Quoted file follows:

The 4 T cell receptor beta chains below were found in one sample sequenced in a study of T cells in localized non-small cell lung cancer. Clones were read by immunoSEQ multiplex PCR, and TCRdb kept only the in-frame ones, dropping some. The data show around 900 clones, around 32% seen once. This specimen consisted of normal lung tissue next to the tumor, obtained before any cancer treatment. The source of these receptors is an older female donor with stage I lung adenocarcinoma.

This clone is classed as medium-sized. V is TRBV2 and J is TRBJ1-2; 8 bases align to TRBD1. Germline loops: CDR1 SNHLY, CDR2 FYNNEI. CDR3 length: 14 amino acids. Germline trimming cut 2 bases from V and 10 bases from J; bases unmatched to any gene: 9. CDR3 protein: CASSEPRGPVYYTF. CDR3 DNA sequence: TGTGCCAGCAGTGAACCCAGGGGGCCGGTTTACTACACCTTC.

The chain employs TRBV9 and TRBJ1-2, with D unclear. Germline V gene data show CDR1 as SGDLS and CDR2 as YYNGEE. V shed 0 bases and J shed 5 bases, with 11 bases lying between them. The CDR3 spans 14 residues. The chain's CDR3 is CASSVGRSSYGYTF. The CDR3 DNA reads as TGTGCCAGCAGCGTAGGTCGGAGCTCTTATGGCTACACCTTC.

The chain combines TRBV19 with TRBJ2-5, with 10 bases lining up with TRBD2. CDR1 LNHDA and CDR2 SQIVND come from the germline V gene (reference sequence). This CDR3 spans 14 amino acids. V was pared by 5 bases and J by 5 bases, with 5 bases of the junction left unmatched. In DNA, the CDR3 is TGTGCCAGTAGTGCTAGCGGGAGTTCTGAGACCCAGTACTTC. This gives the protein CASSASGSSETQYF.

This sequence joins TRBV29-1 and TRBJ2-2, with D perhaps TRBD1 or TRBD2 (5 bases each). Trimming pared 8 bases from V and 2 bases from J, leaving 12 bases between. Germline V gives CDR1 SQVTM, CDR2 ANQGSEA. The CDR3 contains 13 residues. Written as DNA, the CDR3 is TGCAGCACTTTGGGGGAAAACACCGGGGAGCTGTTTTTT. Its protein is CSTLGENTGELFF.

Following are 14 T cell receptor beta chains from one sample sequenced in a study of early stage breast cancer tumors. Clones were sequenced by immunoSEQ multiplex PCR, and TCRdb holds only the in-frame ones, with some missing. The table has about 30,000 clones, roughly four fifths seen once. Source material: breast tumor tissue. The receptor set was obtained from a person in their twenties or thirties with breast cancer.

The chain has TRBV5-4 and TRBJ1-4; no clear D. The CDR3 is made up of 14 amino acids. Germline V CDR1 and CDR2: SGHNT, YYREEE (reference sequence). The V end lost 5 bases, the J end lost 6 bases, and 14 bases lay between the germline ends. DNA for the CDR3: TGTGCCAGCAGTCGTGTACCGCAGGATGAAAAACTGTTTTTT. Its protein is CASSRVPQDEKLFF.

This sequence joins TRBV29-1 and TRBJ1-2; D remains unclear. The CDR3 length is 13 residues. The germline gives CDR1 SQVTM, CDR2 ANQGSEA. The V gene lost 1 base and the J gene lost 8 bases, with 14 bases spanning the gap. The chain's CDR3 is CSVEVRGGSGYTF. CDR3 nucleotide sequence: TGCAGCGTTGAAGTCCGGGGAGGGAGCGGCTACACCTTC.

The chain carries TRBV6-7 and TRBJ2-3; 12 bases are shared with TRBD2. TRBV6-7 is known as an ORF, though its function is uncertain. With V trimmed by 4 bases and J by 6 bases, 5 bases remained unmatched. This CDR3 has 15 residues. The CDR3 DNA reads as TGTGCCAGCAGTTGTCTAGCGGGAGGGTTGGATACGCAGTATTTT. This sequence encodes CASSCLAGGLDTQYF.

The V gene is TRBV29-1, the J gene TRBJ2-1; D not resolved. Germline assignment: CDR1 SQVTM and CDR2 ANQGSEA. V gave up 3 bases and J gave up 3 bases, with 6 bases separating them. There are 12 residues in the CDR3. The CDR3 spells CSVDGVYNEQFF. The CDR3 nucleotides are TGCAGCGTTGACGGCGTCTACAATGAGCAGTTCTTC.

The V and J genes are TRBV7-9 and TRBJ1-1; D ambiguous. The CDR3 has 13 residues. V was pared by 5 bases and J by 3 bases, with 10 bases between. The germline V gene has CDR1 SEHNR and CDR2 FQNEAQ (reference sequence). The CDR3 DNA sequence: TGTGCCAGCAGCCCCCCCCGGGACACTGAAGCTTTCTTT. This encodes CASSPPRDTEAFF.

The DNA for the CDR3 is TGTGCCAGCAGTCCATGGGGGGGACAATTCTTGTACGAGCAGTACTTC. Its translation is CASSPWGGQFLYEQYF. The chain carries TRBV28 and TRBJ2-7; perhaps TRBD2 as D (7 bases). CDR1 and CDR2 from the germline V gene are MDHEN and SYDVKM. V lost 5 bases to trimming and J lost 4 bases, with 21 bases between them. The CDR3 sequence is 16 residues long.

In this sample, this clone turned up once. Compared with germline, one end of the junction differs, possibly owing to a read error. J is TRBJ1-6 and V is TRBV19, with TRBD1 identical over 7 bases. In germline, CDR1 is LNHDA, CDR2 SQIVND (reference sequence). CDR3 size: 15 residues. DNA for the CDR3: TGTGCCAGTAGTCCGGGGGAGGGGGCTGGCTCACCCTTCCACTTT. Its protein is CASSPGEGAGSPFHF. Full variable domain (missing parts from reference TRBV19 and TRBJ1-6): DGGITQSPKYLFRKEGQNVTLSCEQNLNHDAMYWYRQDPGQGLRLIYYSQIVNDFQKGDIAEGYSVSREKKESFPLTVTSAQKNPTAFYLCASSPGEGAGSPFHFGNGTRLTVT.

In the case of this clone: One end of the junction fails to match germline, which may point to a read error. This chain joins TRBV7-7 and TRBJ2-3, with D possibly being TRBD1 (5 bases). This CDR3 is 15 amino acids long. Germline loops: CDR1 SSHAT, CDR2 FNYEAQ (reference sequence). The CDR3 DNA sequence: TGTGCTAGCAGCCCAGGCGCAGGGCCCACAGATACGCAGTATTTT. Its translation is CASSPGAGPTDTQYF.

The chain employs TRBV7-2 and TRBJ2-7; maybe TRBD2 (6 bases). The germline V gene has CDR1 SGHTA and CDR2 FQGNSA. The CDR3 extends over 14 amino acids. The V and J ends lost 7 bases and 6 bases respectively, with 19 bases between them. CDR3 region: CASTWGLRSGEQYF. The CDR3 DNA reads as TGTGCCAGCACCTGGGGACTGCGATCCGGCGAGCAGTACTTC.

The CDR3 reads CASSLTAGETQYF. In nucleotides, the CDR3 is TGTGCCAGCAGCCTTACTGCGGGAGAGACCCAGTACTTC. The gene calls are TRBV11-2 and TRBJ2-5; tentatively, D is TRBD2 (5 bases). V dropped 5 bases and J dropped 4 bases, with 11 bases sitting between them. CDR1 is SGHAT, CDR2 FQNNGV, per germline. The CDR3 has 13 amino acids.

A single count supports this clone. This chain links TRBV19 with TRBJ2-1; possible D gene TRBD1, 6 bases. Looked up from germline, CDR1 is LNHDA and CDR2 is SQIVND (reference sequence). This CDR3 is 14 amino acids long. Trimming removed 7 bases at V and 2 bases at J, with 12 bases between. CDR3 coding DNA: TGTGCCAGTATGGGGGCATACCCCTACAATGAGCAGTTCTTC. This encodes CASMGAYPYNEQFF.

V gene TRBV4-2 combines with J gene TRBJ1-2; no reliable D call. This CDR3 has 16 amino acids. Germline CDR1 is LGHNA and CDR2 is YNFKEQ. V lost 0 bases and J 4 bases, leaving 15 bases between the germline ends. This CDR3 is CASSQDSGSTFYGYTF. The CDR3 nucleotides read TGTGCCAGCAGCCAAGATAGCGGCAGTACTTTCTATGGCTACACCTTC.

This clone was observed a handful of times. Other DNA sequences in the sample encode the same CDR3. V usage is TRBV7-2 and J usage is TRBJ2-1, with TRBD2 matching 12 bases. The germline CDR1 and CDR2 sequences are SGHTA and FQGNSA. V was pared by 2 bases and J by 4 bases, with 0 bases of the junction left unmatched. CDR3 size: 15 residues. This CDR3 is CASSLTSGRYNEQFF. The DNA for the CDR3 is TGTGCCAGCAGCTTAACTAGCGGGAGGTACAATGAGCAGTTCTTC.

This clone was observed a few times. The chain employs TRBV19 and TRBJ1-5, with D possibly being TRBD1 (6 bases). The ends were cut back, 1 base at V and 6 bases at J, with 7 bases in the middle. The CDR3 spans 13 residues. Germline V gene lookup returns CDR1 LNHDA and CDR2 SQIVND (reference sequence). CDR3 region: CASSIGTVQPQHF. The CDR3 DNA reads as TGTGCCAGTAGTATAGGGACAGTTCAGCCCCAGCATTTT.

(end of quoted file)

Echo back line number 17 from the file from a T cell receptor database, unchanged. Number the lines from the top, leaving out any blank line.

A single count supports this clone. This chain links TRBV19 with TRBJ2-1; possible D gene TRBD1, 6 bases. Looked up from germline, CDR1 is LNHDA and CDR2 is SQIVND (reference sequence). This CDR3 is 14 amino acids long. Trimming removed 7 bases at V and 2 bases at J, with 12 bases between. CDR3 coding DNA: TGTGCCAGTATGGGGGCATACCCCTACAATGAGCAGTTCTTC. This encodes CASMGAYPYNEQFF.